Justin Vaive has played 23 games since joining the Hartford Wolf Pack on a Professional Tryout (PTO) agreement January 11, and although his offensive output has been limited to one goal and four points, he has used his 6-4, 210-pound frame to make a solid impact in the forechecking department.
Vaive’s game has been particularly useful for the Pack lately, with the third-year pro playing left wing on a line with 6-1, 192-pound rookie Shawn O’Donnell on the other wing. Those two flankers are both straight-line players who stress getting in on the forecheck, and pride themselves on making life difficult for opposing defensemen.
“That’s definitely our keys of focus going into every shift,” Vaive said recently. “We want to get it deep and wear down their ‘D’, and that’s why we’re here and what we’re here to do, is to be pests and to be an annoyance to their defensemen. No D wants to go back every time and get hit, and have to wrap it (the puck) around (the boards) and then get hit again. It wears on D, especially in three-in-threes (three games in three days) in this league. By Sunday (of three-game weekends), D definitely feel those shifts.”
The Vaive-O’Donnell line, which has seen several different centermen in recent games, is nominally the Wolf Pack’s fourth line, but coach Ken Gernander tends not to use the unit like a fourth line. Gernander is definitely a coach who prefers to “roll” his lines and get his fourth line regular shifts, keeping those big bodies totally involved in the rhythm of the game.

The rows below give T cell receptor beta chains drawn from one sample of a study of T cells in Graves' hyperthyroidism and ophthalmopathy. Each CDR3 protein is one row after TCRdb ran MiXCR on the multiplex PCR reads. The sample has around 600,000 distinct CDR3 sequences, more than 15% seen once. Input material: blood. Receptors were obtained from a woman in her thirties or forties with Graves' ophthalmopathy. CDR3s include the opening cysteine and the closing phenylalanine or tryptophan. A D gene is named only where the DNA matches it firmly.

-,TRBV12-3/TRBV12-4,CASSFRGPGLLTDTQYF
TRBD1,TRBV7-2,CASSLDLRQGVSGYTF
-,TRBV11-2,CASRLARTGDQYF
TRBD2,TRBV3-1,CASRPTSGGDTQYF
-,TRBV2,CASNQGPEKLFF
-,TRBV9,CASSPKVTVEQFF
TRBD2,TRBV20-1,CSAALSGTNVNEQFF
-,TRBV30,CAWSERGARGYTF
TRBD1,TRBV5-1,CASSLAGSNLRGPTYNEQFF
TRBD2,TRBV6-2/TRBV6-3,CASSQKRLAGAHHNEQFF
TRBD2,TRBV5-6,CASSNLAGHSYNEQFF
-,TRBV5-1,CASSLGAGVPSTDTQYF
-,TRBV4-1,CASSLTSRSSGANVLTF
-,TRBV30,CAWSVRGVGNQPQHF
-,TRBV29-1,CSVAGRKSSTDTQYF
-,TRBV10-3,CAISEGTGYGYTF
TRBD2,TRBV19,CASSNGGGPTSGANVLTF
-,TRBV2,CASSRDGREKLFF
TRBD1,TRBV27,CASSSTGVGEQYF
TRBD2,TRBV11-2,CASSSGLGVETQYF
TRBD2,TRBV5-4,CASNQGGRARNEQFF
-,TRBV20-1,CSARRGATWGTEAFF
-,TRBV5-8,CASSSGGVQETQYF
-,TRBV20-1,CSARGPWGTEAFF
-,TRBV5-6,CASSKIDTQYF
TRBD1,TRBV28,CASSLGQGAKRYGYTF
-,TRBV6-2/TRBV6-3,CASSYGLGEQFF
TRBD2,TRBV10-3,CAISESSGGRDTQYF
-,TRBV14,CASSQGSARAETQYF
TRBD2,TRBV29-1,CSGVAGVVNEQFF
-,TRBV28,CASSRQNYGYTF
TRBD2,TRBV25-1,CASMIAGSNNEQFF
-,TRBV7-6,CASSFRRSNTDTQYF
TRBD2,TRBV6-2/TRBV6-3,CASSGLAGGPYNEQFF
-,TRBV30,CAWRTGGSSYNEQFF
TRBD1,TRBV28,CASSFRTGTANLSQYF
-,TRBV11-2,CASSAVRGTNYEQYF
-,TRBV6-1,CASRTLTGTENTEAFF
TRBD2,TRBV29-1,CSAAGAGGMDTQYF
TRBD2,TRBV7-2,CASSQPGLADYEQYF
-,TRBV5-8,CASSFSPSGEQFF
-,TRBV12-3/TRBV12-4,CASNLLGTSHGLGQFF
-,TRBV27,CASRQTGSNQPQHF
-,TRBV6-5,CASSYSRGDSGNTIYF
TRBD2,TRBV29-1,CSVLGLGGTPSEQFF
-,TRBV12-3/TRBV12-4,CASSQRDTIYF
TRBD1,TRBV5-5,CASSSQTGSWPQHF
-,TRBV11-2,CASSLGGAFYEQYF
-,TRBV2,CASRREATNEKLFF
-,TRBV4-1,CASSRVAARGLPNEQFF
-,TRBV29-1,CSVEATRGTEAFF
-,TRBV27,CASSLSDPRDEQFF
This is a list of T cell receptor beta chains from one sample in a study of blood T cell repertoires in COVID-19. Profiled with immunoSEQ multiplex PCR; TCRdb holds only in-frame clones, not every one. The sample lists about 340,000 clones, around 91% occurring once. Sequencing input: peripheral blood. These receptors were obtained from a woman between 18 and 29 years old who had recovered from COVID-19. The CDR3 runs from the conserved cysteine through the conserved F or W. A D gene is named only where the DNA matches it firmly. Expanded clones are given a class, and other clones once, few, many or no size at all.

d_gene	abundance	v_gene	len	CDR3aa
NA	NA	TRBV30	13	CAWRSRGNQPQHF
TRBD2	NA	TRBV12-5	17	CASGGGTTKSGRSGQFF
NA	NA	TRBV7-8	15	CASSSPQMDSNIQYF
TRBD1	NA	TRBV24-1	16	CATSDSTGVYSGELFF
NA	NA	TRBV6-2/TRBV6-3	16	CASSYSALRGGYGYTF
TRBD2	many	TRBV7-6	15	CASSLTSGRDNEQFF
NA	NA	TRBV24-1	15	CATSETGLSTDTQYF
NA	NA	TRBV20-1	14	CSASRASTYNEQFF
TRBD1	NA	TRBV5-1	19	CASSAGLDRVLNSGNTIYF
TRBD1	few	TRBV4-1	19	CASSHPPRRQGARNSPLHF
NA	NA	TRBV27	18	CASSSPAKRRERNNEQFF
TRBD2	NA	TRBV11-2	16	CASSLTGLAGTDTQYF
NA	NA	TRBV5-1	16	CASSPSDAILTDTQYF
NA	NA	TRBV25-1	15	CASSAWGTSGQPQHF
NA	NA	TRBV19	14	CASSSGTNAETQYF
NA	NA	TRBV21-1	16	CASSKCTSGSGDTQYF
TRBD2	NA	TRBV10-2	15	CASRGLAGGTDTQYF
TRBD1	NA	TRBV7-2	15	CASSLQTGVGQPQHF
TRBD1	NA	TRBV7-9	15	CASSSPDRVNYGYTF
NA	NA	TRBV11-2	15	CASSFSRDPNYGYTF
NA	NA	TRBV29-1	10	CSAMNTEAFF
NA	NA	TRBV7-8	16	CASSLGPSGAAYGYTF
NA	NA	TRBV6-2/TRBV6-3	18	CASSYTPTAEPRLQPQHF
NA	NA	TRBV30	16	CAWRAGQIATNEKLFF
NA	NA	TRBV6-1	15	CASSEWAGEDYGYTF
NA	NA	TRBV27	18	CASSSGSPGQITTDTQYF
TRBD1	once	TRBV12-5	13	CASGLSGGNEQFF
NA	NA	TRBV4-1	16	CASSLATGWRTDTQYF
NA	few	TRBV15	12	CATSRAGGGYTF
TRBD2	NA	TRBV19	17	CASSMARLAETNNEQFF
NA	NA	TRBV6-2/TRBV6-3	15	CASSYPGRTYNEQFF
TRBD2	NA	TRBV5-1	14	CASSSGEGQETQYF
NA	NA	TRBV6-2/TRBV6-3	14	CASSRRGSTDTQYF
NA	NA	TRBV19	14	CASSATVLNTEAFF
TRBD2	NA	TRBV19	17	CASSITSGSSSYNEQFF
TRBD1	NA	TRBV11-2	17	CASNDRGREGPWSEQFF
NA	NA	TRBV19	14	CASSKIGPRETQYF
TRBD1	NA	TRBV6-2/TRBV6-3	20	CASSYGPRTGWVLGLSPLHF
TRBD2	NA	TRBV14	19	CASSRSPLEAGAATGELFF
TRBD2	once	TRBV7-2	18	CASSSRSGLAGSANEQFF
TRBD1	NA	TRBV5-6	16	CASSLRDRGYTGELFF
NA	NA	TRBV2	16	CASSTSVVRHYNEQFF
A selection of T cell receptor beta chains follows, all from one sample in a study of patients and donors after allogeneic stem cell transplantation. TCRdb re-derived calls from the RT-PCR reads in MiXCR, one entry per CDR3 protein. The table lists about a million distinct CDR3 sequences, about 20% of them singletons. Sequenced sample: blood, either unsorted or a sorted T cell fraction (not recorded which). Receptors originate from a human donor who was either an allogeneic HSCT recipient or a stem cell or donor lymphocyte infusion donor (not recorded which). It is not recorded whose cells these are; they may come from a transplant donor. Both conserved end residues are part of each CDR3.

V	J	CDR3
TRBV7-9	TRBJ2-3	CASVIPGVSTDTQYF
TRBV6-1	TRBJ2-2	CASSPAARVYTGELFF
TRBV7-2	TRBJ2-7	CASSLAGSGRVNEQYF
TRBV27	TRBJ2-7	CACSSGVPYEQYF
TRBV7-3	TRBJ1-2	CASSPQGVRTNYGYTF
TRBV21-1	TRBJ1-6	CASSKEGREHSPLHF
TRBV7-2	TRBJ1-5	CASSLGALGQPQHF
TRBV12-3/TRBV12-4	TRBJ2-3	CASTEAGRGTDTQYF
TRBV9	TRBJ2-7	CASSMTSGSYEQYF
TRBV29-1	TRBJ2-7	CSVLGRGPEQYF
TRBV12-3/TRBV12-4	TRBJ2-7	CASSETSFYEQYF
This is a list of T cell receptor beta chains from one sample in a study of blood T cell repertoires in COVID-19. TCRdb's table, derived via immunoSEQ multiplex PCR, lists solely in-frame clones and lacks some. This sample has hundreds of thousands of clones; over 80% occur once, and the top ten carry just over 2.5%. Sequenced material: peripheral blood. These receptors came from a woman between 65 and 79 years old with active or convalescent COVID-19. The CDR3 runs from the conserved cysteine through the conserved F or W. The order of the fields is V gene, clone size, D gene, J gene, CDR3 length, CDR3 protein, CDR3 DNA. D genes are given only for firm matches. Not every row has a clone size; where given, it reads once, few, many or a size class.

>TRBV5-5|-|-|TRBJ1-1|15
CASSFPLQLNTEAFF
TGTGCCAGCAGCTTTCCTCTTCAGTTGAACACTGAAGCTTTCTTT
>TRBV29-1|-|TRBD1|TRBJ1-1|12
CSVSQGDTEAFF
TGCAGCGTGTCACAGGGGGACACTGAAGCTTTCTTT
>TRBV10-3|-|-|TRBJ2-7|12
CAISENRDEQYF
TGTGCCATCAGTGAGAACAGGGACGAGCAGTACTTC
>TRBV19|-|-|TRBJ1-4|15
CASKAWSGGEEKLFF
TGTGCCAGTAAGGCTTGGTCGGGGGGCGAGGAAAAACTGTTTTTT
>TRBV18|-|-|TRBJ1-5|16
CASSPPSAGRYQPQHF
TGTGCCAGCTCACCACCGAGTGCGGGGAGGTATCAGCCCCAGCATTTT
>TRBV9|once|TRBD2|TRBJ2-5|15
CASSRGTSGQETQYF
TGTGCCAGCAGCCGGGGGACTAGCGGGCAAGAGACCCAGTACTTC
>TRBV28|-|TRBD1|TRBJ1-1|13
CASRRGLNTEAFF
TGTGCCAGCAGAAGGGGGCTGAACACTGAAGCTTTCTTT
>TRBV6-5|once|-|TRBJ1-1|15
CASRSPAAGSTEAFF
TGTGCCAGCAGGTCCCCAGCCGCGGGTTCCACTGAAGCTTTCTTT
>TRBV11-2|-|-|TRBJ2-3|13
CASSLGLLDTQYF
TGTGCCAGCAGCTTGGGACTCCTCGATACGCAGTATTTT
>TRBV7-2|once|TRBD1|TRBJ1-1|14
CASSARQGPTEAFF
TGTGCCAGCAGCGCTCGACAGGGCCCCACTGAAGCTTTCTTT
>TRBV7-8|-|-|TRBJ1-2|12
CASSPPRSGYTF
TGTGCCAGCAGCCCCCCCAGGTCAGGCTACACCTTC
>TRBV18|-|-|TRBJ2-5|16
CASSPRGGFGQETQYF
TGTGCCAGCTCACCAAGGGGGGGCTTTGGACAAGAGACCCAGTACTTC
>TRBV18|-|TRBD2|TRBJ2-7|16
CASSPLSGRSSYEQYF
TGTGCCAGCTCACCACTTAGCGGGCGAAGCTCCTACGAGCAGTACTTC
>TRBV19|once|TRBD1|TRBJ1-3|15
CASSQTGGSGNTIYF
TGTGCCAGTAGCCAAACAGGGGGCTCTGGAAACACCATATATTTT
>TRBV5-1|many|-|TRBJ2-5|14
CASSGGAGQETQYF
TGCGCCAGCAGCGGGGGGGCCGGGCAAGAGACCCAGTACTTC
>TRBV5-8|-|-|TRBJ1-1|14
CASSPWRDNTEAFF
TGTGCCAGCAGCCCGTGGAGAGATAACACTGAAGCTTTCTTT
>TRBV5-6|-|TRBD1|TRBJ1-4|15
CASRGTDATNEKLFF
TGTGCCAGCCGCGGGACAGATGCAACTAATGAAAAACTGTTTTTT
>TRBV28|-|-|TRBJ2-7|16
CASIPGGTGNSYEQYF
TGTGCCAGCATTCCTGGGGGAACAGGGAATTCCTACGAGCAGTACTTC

“It’s definitely a confidence-booster for us,” Vaive said,” “when your coach believes in you and he’s putting us out there in all situations, defensive zone, offensive zone, any time in the period. It’s definitely good for the morale of the line.
“When you’re out there more, you’re more involved, and more involved in the game overall, not just the sense of your line,” he continued. “You’re seeing everybody, you’re talking to everybody, and it just gives you a better feeling as a line, when you’re out there and you’re playing together more and more. It’s easier to jell and know what other guys are going to be doing and stuff like that.”
For several games during the Wolf Pack’s current hot streak, Gernander had team leading scorer Oscar Lindberg playing the middle between Vaive and O’Donnell. While this may have seemed odd on the surface of it, having the team’s most productive pivot working the fourth line, the threesome appeared to have plenty of chemistry, and Lindberg fit right in with the two bangers and crashers.
“Oscar, he works really hard,” Vaive said of the Swedish import Lindberg. “When we get it (the puck) in there (the offensive zone), and if we can’t get to the puck first, we could always count on him, to be there first on the line. He’s physical, he’s not shy of the physical play. That complements guys like Shawn and me, when our center’s willing to get in there with us and grind it around in the corners. And then, at the same time, he adds that skill element, being our leading scorer, that when we do get him the puck, he can definitely make plays with it.”